Rose garden earns honors at LSU AgCenter’s Burden Center

Richard Bogren, Ellis, Wanda E., Broyles, C. Allen, C.P. Hegwood

News Release Distributed 05/01/09

The All-America Rose Selections garden at the LSU AgCenter’s Burden Center in Baton Rouge recently was recognized with an "Outstanding Rose Garden Maintenance Award" for 2009, according to AgCenter officials.

Private evaluators last year found the garden to be in excellent condition and stated that the garden “is a real tribute to the AARS varieties on display,” said Dr. Pat Hegwood, coordinator at the Burden Center.

This is the second time the Burden Center rose garden has been recognized with this distinction, Hegwood said.

The Burden Center has been home to the LSU AgCenter’s AARS garden since 1983, when it was moved from the Horticulture Hill Farm Teaching Facility on the LSU campus.

All-America Rose Selections is a nonprofit association dedicated to the introduction and promotion of exceptional roses, according to the group’s Web site. The AARS runs the world's most challenging horticultural testing program and consistently recognizes roses that will be easy to grow and require minimal care by today's busy homeowner.

The AARS garden at Burden Center comprises about 1,500 plants representing 150 varieties of mostly hybrid tea roses, Hegwood said.

Three years ago the staff at Burden rebuilt the entire rose garden, said Wanda Ellis, a research associate at Burden Center.

The rose garden was becoming “tired” and need renovation, Ellis said. “It was time to replant.”

“We removed the soil, installed French drains 6-8 inches deep, built raised beds with sand, bark and compost and installed irrigation with fertilizer,” Ellis said.

Then, they added roses.

Most varieties are on Fortuniana rootstock, which is considered to be the best, Hegwood said.

“It’s difficult to graft on, but it’s a vigorous rootstock,” he added

The AARS award came in the third year following renovation, Ellis said. The evaluation was conducted anonymously, so the staff at Burden Center didn’t know who was responsible.

“We usually are rated in good standing,” Ellis said. “That means we meet the AARS standards.”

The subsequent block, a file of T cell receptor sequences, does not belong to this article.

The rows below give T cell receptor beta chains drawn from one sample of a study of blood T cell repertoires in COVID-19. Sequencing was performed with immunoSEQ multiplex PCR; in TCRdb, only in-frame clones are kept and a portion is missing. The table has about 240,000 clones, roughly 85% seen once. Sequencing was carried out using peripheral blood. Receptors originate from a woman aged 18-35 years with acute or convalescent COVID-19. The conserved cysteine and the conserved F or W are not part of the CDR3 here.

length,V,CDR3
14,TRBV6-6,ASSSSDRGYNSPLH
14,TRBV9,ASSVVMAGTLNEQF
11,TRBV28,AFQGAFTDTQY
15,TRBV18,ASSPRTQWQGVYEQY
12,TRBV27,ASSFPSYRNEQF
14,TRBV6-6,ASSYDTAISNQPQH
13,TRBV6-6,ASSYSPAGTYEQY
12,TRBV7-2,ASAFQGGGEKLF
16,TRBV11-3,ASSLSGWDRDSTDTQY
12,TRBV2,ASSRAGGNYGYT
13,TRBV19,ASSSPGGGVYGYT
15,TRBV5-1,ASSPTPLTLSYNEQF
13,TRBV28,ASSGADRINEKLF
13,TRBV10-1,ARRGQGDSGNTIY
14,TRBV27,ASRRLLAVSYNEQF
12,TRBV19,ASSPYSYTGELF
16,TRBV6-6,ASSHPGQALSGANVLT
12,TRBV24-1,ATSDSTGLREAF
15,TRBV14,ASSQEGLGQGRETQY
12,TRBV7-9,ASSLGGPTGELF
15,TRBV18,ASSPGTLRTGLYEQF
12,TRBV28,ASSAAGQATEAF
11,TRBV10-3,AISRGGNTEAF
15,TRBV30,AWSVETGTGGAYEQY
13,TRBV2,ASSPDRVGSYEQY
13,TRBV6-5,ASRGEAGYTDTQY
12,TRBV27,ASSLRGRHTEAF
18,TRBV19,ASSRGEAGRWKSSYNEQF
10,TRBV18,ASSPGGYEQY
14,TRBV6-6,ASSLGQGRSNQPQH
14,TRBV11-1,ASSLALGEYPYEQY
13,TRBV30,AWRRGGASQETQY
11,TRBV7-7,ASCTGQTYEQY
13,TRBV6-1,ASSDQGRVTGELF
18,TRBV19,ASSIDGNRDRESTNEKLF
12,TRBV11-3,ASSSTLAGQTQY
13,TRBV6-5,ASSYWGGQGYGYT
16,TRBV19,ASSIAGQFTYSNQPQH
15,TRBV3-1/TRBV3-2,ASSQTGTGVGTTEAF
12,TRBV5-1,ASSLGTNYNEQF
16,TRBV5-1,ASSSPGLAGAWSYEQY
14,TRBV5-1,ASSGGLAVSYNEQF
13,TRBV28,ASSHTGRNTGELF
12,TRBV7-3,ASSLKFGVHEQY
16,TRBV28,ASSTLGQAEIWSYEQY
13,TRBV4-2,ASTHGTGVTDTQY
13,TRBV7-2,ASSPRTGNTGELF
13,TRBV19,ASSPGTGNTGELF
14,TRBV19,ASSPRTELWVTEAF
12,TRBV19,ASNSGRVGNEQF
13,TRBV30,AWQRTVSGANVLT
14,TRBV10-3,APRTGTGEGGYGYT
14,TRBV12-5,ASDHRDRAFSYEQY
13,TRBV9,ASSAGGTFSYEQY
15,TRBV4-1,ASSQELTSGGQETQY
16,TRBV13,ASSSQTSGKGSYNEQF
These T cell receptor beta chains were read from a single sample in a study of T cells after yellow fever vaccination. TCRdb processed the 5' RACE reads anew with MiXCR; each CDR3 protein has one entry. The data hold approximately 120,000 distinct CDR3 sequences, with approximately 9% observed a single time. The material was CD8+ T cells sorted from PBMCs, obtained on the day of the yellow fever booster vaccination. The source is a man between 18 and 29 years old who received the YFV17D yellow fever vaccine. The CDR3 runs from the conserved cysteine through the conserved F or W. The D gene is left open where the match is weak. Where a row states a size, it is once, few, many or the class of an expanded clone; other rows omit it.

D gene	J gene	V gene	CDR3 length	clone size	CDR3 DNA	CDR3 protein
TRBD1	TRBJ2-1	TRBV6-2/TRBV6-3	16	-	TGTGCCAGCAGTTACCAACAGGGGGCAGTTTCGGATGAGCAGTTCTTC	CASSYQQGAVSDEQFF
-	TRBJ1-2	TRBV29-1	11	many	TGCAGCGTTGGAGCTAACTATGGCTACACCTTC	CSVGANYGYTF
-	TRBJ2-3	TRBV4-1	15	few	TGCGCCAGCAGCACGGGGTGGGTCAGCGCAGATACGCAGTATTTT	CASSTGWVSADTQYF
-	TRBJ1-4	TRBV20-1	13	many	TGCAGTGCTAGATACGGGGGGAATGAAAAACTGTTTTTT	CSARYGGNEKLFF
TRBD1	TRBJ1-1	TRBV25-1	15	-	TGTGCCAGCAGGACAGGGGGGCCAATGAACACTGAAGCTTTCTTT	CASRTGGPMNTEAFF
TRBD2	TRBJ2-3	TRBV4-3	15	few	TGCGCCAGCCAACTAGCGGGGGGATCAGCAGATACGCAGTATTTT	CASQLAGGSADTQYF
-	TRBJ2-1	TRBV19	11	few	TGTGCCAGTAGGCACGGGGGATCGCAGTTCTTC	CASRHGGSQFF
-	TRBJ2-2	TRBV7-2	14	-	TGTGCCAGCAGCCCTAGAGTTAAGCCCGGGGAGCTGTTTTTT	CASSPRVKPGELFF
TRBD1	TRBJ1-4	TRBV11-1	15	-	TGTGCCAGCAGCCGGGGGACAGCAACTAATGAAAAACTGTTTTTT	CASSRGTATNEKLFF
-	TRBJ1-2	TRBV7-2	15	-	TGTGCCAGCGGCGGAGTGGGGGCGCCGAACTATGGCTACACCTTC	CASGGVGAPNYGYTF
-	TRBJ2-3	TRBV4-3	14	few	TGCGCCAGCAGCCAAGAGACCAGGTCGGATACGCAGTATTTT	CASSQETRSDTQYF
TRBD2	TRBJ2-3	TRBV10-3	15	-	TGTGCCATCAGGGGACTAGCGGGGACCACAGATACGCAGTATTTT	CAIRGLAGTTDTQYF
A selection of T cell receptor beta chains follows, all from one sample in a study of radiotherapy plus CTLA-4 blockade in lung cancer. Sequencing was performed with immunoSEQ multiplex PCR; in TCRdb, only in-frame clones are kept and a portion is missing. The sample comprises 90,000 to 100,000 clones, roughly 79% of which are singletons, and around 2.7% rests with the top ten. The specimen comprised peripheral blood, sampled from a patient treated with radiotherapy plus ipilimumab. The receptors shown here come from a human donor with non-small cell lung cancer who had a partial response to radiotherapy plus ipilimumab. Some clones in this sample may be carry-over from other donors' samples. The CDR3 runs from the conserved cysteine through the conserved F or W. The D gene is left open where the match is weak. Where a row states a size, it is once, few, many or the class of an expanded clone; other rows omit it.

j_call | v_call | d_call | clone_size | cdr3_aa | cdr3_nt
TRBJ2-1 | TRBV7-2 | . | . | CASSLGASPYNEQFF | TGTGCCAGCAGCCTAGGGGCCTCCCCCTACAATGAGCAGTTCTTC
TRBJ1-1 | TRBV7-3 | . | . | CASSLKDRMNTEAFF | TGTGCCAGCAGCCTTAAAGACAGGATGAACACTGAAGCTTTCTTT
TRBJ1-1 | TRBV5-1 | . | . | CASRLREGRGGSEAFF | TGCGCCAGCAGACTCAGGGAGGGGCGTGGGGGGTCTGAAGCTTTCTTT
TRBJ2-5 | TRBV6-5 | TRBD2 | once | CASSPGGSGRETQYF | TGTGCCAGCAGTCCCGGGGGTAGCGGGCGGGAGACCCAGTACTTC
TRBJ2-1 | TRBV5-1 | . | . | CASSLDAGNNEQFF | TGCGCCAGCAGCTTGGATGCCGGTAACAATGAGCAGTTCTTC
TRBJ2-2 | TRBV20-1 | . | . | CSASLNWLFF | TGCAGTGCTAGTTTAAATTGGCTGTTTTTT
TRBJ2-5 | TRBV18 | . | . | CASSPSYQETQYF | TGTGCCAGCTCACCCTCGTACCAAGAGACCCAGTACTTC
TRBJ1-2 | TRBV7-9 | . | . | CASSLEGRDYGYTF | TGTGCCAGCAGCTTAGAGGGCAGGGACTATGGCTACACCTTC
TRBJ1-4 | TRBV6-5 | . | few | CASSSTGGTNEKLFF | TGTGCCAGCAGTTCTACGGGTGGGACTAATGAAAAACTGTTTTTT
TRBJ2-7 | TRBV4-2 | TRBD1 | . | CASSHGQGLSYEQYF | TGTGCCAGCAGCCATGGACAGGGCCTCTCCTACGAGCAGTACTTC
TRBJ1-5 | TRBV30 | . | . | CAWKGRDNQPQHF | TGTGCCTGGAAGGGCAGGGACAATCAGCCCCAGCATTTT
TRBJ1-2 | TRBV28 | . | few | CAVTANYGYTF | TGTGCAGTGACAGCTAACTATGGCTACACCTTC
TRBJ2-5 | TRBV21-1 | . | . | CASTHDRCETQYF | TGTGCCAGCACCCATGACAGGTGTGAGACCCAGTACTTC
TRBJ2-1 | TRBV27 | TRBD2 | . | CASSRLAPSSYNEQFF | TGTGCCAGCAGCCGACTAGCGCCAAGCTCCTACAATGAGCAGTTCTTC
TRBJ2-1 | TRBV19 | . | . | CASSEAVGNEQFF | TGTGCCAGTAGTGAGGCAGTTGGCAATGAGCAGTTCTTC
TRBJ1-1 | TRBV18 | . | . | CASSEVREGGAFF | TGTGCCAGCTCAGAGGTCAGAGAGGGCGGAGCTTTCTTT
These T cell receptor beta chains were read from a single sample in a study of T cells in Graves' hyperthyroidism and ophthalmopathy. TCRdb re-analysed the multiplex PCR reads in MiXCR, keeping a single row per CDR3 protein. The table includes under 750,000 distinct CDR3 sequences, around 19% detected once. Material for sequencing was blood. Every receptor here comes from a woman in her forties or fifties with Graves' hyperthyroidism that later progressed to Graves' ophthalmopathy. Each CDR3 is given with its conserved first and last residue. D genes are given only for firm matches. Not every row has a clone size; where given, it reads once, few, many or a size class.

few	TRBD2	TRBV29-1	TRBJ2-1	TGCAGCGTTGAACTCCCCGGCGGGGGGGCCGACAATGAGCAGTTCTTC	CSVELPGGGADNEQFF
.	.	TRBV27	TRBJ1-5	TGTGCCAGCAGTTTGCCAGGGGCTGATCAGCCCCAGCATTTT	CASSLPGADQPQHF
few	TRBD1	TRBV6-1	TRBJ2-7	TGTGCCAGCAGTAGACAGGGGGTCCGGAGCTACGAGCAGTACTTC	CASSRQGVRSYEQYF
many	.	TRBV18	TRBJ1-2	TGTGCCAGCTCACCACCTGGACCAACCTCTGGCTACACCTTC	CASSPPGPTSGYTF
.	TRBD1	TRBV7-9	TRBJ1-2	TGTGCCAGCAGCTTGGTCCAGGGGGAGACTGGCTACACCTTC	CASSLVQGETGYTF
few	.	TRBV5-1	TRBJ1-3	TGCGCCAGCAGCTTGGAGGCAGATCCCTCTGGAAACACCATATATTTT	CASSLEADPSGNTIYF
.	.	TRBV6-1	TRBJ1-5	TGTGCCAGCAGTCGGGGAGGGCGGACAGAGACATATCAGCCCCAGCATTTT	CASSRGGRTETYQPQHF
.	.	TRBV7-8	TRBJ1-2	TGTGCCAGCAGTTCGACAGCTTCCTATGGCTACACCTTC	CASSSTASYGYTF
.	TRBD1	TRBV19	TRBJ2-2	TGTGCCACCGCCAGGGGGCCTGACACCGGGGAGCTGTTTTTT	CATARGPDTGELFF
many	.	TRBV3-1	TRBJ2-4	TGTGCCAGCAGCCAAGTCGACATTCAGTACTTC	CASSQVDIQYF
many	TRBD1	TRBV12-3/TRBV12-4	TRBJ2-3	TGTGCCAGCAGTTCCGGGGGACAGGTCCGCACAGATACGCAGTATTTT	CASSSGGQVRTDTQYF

Besides the AARS garden that’s full of hybrid tea roses, Burden Center also is home to a significant evaluation of shrub roses, Hegwood said.

The leading rose species at Burden Center is the Knock Out roses, said Allen Broyles, a research associate at Burden. The first was developed by William Radler in 1988, and it was named an AARS winner in 2000.

Since then, six additional Knock Out roses have been released and are in the research gardens, Broyles said.

“It’s the most popular shrub rose in America,” Broyles said of the Knock Out line. “It has six bloom cycles – three are major. It blooms for eight-plus months a year in Louisiana, and peak blooms hold for weeks.”

Shrub roses aren’t cutting roses, he said. They’re considered landscape roses. And unlike hybrid tea roses, shrub roses grow from their own roots rather than being grafted to different root stock, Broyles said.

“They have prolific blooms and are hardy,” the LSU AgCenter research associate said. “They require no spraying for bugs or diseases and require minimal water and fertilizer.”

In addition to the Knock Out roses, the Burden Center research gardens have been planted with Griffith Buck roses developed at Iowa State University go back to the 1940s.

“They’re cold-hardy and disease resistant,” Broyles said of the 50 Griffith Buck roses he’s tending.

The LSU AgCenter also is part of a program evaluating Earth Kind roses.

Developed by Texas A&M University, Earth Kind Roses have been through statewide testing in Texas and possess a high level of landscape performance and outstanding disease and insect tolerance or resistance, Texas A&M officials say.

Broyles, who has “numerous” shrub roses in the Earth Kind evaluation, rates roses on their floriferousness – how well they bloom – frequency of blooms and length of peak bloom along with disease resistance. He rates them on a scale of 1-4 for blooms and 1-5 for quality.

“I’ve never give a 5,” Broyles said. “But some get a 4.5.”

Hegwood said visitors are welcome to visit the AARS garden any time the Burden Center is open. It’s located on Essen Lane just off I-10 in Baton Rouge.

 

Rick Bogren 

5/2/2009 12:15:41 AM
Rate This Article:

Have a question or comment about the information on this page?

Innovate . Educate . Improve Lives

The LSU AgCenter and the LSU College of Agriculture

Top